Figure 3: Partition of (δ, dp)-space based on stability of wave trains. Figure showing where in (δ, dp)-space (as determined by (A-7) in the Appendix (additional file 1)) the wake behind the invading wave of tumour cells is stable (shaded region) and where it is unstable (white region). The stability analysis requires ds ≈ , where denotes the value of ds at which the Hopf bifurcation occurs; thus in our (δ, dp)-space we mark by solid lines contours where (as calculated from (A-11) in the Appendix (additional file 1)) is constant (corresponding values are labelled on the contours). For a case of stability ((δ, dp) = (0.65, 0.6) and ds ≈ 0.2) tumour cell invasion into the spatially homogeneous vessel-only steady state results in regular spatio-temporal oscillations (see Figure 4), while in the case of instability ((δ, dp) = (1.0, 0.6) and ds ≈ 0.2), irregular spatio-temporal oscillations develop (see Figure 5). Key: shaded region: wave stability; white region: wave instability; solid lines: lines where is constant. Parameter values: η0 = 0.5, sβ = 0.4 and σp = 0.

Mentions: Following [17,27] (see also [28]) we analyse equations (25)-(26) (here with σp = 0 and Dv = 1) by using normal form analysis to approximate it by one of λ-ω type near the Hopf bifurcation. The result of our analysis (for details of the analysis see section B in the Appendix (additional file 1)) is a prediction about the stability of the periodic waves behind the invading front. By keeping all other parameters fixed, and also ensuring that the system is close to Hopf bifurcation, it is possible to show that the stability of a wave train depends solely on the maximum rate of vessel occlusion, δ, and the tumour apoptosis rate, dp. In Figure 3, we have partitioned (δ, dp)-space into different regions according to whether the wave behind the invading front is stable (in the shaded region) or unstable (in the white region). We remark that once the other parameters have been fixed, the value of ds, the oxygen consumption rate of other cellular components, determines whether the system is near Hopf bifurcation, and thus whether the stability prediction is reliable.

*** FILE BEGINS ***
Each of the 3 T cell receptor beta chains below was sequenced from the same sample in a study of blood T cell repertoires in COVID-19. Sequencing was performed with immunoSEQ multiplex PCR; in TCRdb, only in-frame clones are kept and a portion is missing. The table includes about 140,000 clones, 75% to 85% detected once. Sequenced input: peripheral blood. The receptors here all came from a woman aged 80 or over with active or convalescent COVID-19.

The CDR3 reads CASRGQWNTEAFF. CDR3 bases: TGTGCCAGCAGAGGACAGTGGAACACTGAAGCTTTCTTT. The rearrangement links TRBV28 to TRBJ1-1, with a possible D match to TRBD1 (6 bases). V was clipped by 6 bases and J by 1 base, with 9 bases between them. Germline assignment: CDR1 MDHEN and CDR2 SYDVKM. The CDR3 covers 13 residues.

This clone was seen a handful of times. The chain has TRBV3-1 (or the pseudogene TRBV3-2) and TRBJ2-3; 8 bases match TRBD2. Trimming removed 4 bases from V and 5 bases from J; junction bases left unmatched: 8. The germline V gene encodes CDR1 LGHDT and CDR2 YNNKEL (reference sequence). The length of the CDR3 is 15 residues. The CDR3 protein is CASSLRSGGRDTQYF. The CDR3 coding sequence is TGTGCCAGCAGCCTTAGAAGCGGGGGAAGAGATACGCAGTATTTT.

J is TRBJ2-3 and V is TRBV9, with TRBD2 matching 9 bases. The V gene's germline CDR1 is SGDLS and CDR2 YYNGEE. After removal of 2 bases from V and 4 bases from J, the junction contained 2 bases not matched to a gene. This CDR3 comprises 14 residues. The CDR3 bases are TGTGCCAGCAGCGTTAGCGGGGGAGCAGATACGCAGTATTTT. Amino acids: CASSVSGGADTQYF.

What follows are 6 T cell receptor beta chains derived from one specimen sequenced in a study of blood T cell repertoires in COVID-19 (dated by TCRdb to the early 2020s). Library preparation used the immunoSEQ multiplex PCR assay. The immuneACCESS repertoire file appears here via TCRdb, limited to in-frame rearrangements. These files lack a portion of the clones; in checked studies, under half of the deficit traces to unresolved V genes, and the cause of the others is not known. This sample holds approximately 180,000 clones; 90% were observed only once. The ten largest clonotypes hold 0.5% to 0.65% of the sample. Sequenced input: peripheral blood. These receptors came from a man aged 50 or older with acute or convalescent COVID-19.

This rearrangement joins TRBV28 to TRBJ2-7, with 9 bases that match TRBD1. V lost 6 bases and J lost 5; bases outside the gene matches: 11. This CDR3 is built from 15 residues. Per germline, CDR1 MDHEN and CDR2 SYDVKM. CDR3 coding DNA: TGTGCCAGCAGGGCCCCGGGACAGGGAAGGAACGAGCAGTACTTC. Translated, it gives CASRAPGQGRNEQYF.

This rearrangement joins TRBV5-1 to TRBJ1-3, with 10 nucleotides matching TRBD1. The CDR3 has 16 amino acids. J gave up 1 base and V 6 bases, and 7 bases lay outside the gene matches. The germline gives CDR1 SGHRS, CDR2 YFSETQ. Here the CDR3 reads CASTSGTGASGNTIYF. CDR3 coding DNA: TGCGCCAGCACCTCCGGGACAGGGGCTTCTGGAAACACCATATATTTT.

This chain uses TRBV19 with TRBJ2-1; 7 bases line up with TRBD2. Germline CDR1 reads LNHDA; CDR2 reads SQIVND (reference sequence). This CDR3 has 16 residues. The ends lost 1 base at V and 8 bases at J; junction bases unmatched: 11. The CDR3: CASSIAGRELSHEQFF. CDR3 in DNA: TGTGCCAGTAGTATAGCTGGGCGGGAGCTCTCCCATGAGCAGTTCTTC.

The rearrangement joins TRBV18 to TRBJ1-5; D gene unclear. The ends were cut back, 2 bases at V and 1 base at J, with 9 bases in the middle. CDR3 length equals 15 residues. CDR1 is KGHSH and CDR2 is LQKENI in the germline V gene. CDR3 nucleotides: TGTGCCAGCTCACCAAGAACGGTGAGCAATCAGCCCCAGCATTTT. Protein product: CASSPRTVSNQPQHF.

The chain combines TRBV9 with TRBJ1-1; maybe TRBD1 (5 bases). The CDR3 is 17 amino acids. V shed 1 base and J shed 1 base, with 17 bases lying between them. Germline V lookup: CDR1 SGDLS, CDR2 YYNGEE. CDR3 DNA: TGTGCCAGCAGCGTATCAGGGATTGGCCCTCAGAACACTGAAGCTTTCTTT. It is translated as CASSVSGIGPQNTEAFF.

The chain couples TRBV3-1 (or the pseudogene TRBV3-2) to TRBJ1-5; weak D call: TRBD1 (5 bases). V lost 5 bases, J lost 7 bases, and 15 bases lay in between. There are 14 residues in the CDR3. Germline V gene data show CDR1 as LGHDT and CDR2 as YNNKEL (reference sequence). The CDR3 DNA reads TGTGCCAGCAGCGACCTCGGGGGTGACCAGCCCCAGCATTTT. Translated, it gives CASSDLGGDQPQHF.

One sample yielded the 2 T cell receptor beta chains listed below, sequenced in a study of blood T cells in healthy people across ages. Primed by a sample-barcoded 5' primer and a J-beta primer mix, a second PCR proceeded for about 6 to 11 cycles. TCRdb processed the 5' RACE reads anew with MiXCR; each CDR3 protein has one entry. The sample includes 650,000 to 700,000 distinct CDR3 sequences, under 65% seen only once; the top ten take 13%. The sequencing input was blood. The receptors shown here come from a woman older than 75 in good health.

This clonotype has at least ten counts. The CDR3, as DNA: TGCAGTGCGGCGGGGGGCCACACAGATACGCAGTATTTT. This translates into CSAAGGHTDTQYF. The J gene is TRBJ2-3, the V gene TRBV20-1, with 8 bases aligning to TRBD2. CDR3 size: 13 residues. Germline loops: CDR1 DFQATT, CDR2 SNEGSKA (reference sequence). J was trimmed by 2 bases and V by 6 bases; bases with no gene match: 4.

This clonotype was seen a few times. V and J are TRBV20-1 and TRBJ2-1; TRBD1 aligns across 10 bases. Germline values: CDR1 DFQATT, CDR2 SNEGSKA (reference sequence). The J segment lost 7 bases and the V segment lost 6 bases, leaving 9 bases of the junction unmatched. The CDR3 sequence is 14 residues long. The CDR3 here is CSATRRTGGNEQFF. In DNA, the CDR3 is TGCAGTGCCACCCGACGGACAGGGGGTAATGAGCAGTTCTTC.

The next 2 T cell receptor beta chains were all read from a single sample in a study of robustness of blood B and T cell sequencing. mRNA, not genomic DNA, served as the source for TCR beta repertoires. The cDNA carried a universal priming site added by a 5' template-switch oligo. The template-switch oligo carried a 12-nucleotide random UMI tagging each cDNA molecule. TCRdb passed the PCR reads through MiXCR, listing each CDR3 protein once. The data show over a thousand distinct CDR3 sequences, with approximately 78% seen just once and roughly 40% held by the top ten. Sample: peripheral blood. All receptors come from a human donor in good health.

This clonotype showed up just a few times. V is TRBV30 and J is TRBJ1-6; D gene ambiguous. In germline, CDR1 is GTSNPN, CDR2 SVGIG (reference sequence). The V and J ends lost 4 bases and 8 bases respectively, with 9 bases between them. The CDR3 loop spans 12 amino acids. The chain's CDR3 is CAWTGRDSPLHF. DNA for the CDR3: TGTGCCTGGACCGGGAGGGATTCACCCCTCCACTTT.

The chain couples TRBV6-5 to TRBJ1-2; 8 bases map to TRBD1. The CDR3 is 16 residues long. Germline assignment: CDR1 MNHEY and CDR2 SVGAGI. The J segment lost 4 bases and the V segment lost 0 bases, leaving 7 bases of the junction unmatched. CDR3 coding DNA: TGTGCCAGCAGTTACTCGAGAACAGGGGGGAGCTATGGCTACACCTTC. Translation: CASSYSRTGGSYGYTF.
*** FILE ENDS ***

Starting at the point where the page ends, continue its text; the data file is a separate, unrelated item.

Oscillatory dynamics in a model of vascular tumour growth--implications for chemotherapy.

Stamper IJ, Owen MR, Maini PK, Byrne HM - Biol. Direct (2010)

Partition of (δ, dp)-space based on stability of wave trains. Figure showing where in (δ, dp)-space (as determined by (A-7) in the Appendix (additional file 1)) the wake behind the invading wave of tumour cells is stable (shaded region) and where it is unstable (white region). The stability analysis requires ds ≈ , where  denotes the value of ds at which the Hopf bifurcation occurs; thus in our (δ, dp)-space we mark by solid lines contours where  (as calculated from (A-11) in the Appendix (additional file 1)) is constant (corresponding values are labelled on the contours). For a case of stability ((δ, dp) = (0.65, 0.6) and ds ≈ 0.2) tumour cell invasion into the spatially homogeneous vessel-only steady state results in regular spatio-temporal oscillations (see Figure 4), while in the case of instability ((δ, dp) = (1.0, 0.6) and ds ≈ 0.2), irregular spatio-temporal oscillations develop (see Figure 5). Key: shaded region: wave stability; white region: wave instability; solid lines: lines where  is constant. Parameter values: η0 = 0.5, sβ = 0.4 and σp = 0.
© Copyright Policy - open-access
Related In: Results  -  Collection

License
Show All Figures
getmorefigures.php?uid=PMC2877015&req=5

Figure 3: Partition of (δ, dp)-space based on stability of wave trains. Figure showing where in (δ, dp)-space (as determined by (A-7) in the Appendix (additional file 1)) the wake behind the invading wave of tumour cells is stable (shaded region) and where it is unstable (white region). The stability analysis requires ds ≈ , where denotes the value of ds at which the Hopf bifurcation occurs; thus in our (δ, dp)-space we mark by solid lines contours where (as calculated from (A-11) in the Appendix (additional file 1)) is constant (corresponding values are labelled on the contours). For a case of stability ((δ, dp) = (0.65, 0.6) and ds ≈ 0.2) tumour cell invasion into the spatially homogeneous vessel-only steady state results in regular spatio-temporal oscillations (see Figure 4), while in the case of instability ((δ, dp) = (1.0, 0.6) and ds ≈ 0.2), irregular spatio-temporal oscillations develop (see Figure 5). Key: shaded region: wave stability; white region: wave instability; solid lines: lines where is constant. Parameter values: η0 = 0.5, sβ = 0.4 and σp = 0.